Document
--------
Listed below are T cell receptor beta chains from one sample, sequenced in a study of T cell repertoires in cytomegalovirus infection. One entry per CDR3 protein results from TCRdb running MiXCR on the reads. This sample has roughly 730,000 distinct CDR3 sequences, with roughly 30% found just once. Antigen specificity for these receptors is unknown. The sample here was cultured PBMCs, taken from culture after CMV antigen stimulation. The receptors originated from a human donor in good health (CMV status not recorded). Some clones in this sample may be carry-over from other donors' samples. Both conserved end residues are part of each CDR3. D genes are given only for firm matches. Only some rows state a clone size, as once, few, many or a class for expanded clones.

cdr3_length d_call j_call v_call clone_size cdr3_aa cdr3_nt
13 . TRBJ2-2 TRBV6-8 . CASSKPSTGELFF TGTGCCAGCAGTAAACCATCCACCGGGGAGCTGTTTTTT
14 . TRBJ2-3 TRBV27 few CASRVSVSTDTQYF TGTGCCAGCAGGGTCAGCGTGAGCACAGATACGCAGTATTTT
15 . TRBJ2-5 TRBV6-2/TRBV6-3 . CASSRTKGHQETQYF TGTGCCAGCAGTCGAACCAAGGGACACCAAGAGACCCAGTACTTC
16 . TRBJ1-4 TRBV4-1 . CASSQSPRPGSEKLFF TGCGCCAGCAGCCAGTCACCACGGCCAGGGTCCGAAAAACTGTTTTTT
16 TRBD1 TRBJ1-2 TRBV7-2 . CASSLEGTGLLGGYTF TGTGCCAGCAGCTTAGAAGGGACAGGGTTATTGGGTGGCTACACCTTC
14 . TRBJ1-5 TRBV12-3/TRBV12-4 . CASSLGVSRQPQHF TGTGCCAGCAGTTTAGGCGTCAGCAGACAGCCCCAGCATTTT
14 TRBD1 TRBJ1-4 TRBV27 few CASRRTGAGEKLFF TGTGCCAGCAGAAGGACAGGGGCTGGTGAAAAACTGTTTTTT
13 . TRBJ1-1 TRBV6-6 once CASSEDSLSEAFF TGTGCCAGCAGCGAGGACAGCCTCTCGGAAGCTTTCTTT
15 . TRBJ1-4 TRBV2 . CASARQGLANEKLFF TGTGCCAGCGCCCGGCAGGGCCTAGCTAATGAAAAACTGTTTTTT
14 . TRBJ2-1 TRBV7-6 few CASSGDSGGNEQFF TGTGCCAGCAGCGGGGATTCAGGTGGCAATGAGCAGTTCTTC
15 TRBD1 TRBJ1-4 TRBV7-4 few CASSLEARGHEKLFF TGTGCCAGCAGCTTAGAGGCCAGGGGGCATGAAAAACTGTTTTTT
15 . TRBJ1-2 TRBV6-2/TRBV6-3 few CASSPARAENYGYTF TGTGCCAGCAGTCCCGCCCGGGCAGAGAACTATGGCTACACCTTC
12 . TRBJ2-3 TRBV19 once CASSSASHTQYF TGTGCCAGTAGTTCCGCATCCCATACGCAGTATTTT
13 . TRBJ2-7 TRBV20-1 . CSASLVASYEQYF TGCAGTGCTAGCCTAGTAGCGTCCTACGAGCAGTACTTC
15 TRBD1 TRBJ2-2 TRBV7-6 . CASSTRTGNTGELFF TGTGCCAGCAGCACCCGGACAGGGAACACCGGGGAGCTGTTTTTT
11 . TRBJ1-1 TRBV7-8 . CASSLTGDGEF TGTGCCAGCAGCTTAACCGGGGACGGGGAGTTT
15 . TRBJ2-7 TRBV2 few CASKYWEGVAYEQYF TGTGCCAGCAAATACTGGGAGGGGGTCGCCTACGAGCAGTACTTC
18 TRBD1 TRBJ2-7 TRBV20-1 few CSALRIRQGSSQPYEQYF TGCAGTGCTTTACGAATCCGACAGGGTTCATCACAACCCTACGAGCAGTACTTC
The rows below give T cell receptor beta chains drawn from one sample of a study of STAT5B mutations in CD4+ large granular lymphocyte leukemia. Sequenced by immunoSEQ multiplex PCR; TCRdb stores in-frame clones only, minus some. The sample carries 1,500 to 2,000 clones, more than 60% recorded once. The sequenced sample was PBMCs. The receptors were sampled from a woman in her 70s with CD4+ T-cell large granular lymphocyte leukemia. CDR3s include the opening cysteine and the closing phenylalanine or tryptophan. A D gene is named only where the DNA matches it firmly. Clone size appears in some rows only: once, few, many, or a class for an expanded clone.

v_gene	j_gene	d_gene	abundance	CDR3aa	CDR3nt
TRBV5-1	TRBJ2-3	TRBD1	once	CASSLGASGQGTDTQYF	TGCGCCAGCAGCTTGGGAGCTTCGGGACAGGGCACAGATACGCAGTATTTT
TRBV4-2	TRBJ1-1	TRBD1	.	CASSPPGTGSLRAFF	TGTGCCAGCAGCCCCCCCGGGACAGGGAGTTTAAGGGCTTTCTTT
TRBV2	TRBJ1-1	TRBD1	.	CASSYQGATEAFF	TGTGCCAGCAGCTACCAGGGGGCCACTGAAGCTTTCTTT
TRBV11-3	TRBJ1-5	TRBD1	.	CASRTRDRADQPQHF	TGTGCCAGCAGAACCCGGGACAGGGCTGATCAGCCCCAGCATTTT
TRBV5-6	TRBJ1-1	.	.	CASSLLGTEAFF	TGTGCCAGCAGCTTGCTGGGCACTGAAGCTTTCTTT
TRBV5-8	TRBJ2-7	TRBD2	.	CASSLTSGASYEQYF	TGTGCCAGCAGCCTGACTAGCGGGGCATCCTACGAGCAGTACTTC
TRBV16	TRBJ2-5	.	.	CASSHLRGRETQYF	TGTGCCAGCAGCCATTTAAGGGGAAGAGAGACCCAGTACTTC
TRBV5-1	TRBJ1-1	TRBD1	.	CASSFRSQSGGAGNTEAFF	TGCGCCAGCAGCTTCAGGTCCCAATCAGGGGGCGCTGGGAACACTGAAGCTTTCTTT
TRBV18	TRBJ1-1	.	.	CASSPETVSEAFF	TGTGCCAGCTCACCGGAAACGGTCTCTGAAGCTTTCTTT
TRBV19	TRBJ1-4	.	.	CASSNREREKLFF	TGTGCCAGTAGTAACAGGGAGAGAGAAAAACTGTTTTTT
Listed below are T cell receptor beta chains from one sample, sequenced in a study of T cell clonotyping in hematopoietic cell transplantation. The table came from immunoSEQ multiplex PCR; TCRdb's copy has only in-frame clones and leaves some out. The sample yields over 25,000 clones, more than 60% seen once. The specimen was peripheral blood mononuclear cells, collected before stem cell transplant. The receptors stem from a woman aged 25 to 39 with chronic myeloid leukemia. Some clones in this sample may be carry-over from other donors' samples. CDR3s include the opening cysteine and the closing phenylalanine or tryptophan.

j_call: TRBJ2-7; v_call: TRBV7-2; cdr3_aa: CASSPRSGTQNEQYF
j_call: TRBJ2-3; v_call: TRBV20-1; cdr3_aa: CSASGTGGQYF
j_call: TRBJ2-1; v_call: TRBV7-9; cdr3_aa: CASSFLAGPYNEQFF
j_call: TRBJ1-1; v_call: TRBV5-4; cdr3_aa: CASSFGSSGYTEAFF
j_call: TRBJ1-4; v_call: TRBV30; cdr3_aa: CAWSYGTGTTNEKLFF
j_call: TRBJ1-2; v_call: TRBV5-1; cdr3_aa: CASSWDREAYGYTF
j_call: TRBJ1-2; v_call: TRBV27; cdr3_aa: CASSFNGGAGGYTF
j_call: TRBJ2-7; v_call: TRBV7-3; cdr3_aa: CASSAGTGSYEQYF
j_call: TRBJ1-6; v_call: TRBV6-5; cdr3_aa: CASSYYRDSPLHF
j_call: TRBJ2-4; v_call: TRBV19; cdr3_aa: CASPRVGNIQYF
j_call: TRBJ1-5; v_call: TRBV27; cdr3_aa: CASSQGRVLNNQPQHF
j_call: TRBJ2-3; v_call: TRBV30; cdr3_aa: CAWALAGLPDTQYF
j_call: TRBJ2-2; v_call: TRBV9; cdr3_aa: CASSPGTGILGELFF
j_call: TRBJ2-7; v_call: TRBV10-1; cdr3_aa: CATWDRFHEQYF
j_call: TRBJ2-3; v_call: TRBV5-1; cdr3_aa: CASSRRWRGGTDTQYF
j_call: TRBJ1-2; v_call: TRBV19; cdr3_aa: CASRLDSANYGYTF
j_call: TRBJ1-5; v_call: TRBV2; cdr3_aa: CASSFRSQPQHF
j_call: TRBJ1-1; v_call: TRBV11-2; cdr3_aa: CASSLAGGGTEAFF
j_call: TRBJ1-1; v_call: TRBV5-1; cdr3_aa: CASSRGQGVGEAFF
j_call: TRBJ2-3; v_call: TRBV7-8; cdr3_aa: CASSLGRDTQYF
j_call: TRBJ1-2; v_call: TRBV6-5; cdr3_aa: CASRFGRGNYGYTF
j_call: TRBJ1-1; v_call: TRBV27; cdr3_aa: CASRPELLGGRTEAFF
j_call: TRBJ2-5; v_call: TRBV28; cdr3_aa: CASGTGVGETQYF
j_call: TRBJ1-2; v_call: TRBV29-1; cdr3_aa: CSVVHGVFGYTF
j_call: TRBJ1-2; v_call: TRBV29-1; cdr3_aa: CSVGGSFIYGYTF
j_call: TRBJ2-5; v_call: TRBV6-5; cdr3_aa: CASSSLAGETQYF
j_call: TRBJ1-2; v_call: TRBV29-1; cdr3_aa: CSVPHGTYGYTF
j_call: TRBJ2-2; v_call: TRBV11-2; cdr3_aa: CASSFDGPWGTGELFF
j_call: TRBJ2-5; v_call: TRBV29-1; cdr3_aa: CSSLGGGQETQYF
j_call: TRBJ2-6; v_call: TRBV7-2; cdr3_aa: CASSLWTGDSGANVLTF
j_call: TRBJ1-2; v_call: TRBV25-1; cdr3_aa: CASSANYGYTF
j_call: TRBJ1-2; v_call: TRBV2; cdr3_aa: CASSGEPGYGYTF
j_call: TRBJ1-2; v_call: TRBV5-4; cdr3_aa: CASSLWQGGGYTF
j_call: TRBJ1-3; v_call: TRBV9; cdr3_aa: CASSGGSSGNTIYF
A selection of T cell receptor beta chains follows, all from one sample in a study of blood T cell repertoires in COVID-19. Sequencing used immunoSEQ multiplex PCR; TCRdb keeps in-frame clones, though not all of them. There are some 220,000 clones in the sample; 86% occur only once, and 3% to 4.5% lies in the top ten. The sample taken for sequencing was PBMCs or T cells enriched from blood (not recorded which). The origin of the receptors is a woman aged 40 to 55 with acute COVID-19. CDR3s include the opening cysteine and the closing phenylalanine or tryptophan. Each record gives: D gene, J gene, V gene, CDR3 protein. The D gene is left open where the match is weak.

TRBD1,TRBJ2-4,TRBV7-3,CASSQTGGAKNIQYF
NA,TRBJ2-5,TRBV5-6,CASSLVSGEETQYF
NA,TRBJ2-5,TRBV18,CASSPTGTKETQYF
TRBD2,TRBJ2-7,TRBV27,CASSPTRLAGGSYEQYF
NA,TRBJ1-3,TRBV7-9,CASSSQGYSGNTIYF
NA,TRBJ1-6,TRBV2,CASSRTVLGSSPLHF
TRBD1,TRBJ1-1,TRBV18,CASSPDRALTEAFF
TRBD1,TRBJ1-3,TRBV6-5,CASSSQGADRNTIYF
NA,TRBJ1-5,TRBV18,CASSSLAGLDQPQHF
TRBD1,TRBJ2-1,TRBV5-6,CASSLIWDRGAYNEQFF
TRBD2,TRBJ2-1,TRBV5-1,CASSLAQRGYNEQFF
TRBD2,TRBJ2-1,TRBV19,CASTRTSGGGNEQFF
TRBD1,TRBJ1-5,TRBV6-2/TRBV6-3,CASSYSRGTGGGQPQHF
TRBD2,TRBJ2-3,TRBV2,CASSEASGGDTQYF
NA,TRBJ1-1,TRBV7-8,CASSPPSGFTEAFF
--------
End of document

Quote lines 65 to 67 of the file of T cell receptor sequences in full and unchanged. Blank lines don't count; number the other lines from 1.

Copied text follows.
j_call: TRBJ1-2; v_call: TRBV2; cdr3_aa: CASSGEPGYGYTF
j_call: TRBJ1-2; v_call: TRBV5-4; cdr3_aa: CASSLWQGGGYTF
j_call: TRBJ1-3; v_call: TRBV9; cdr3_aa: CASSGGSSGNTIYF